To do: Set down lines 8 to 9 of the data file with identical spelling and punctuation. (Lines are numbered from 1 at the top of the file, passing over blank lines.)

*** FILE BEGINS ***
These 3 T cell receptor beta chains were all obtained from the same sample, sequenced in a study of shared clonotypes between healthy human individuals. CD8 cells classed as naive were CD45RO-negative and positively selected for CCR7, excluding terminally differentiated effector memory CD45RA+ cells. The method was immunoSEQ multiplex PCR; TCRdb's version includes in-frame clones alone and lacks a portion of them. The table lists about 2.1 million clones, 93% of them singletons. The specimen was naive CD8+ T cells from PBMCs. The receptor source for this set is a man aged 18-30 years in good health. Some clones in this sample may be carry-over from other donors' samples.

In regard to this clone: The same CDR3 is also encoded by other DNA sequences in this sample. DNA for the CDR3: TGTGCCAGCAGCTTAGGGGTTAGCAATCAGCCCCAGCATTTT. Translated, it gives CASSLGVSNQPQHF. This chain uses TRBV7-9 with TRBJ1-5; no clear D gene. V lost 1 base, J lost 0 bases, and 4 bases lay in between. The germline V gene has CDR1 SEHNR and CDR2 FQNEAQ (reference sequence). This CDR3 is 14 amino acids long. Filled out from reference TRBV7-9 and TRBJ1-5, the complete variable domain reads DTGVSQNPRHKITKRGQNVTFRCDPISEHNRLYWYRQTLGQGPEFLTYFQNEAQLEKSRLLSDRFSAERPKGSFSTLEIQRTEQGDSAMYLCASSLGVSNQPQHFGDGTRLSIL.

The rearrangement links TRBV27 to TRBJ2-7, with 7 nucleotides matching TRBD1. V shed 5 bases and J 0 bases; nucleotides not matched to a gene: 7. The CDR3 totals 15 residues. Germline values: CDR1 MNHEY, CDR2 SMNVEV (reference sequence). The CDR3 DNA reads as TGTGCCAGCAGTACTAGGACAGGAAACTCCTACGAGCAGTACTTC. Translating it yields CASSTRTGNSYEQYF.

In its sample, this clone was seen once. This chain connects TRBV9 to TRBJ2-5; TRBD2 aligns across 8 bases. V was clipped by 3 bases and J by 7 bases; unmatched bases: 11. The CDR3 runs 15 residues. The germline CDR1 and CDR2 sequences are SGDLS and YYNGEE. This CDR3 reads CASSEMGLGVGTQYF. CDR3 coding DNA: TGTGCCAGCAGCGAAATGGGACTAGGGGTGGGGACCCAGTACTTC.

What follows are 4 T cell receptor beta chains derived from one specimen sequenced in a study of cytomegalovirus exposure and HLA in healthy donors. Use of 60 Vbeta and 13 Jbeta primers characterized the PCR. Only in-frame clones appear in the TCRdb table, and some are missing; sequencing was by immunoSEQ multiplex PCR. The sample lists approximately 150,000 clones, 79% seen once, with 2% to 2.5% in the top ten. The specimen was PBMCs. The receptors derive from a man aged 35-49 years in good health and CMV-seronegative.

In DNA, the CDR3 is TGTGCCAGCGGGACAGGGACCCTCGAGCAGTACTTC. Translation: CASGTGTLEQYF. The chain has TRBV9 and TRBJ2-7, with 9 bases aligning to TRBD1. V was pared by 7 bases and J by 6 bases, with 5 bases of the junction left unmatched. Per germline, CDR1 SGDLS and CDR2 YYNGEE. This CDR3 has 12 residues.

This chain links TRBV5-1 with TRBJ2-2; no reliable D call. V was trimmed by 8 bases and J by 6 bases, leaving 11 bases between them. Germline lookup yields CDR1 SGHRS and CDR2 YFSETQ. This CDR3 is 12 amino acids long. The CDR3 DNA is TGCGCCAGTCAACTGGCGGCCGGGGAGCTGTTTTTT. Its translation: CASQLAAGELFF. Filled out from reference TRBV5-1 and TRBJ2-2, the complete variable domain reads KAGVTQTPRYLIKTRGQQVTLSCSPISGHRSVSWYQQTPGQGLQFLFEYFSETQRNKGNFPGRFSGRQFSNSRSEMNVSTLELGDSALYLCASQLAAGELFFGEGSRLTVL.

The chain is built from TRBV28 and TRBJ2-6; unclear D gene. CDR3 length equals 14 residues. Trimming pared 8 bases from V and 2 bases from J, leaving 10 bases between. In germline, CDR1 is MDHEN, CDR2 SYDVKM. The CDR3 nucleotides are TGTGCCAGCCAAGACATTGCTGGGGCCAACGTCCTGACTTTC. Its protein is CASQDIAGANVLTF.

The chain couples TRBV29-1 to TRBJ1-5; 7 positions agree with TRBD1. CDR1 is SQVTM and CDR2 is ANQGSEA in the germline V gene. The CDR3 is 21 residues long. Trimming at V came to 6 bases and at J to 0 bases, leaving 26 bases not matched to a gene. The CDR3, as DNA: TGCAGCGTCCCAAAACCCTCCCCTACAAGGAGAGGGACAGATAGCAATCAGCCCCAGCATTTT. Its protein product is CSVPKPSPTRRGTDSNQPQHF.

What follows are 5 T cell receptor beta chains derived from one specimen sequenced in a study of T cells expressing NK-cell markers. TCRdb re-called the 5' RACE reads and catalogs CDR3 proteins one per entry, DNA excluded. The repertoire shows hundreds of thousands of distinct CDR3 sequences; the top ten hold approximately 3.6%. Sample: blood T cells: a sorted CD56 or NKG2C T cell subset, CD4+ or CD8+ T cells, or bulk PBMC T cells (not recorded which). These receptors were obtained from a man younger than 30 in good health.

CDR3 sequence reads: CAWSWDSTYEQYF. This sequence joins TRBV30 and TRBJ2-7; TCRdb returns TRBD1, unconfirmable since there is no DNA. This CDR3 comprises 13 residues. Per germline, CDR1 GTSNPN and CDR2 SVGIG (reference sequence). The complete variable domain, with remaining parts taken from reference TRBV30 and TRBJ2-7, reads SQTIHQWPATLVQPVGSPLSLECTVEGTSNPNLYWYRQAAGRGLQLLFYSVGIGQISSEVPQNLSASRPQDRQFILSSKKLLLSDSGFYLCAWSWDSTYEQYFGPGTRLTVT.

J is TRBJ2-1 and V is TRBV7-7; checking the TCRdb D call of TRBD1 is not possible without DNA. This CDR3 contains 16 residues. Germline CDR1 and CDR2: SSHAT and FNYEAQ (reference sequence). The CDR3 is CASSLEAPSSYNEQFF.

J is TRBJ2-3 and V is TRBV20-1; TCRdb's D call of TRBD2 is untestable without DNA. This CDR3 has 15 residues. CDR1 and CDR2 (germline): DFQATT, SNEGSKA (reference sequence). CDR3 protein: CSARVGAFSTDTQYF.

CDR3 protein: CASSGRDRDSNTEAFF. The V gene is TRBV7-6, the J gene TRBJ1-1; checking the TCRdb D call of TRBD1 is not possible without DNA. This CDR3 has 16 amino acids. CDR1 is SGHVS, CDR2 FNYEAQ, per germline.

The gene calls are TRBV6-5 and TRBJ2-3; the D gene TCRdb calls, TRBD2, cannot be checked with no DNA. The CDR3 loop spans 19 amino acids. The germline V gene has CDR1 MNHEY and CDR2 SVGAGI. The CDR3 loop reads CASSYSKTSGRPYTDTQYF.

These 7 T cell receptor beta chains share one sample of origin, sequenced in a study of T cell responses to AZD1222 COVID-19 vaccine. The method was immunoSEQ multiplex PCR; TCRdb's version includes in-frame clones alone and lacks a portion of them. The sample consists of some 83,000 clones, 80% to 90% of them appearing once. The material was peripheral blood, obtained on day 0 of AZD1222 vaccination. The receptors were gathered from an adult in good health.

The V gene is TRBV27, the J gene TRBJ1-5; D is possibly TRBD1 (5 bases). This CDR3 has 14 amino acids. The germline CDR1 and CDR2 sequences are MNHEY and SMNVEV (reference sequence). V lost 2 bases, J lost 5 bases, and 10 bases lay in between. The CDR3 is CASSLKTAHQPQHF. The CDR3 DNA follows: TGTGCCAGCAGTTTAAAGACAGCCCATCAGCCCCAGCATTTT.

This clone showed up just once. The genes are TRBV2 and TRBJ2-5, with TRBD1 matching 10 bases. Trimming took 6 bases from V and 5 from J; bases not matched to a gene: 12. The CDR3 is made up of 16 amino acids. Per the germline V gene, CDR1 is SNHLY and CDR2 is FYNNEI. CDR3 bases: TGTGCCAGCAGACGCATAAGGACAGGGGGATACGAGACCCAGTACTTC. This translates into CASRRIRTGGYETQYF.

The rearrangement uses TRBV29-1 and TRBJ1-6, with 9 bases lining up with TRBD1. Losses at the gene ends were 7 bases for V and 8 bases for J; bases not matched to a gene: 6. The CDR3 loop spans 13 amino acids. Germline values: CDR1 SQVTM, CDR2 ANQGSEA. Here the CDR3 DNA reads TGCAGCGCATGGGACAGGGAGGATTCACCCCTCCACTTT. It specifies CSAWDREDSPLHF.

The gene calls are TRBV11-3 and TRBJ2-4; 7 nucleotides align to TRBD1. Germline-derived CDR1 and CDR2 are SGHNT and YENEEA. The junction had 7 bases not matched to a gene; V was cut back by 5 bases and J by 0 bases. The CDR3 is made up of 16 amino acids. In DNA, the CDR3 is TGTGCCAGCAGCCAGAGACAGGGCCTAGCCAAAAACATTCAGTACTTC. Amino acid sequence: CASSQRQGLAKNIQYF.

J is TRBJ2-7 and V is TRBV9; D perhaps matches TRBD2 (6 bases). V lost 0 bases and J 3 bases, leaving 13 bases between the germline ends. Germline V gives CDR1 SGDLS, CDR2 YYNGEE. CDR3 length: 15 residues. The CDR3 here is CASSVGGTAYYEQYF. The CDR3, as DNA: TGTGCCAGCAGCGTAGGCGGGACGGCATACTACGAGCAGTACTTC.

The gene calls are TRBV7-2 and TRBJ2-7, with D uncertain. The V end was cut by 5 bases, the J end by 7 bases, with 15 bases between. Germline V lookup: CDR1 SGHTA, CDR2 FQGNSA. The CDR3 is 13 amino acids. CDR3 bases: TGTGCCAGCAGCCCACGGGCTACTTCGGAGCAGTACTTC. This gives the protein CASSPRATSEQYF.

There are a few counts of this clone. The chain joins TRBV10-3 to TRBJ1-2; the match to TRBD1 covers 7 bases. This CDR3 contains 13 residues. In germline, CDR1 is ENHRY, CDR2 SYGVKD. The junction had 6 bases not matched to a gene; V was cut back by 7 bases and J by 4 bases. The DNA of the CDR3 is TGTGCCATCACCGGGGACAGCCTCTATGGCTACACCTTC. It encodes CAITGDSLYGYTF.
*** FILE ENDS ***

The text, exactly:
The chain is built from TRBV28 and TRBJ2-6; unclear D gene. CDR3 length equals 14 residues. Trimming pared 8 bases from V and 2 bases from J, leaving 10 bases between. In germline, CDR1 is MDHEN, CDR2 SYDVKM. The CDR3 nucleotides are TGTGCCAGCCAAGACATTGCTGGGGCCAACGTCCTGACTTTC. Its protein is CASQDIAGANVLTF.

The chain couples TRBV29-1 to TRBJ1-5; 7 positions agree with TRBD1. CDR1 is SQVTM and CDR2 is ANQGSEA in the germline V gene. The CDR3 is 21 residues long. Trimming at V came to 6 bases and at J to 0 bases, leaving 26 bases not matched to a gene. The CDR3, as DNA: TGCAGCGTCCCAAAACCCTCCCCTACAAGGAGAGGGACAGATAGCAATCAGCCCCAGCATTTT. Its protein product is CSVPKPSPTRRGTDSNQPQHF.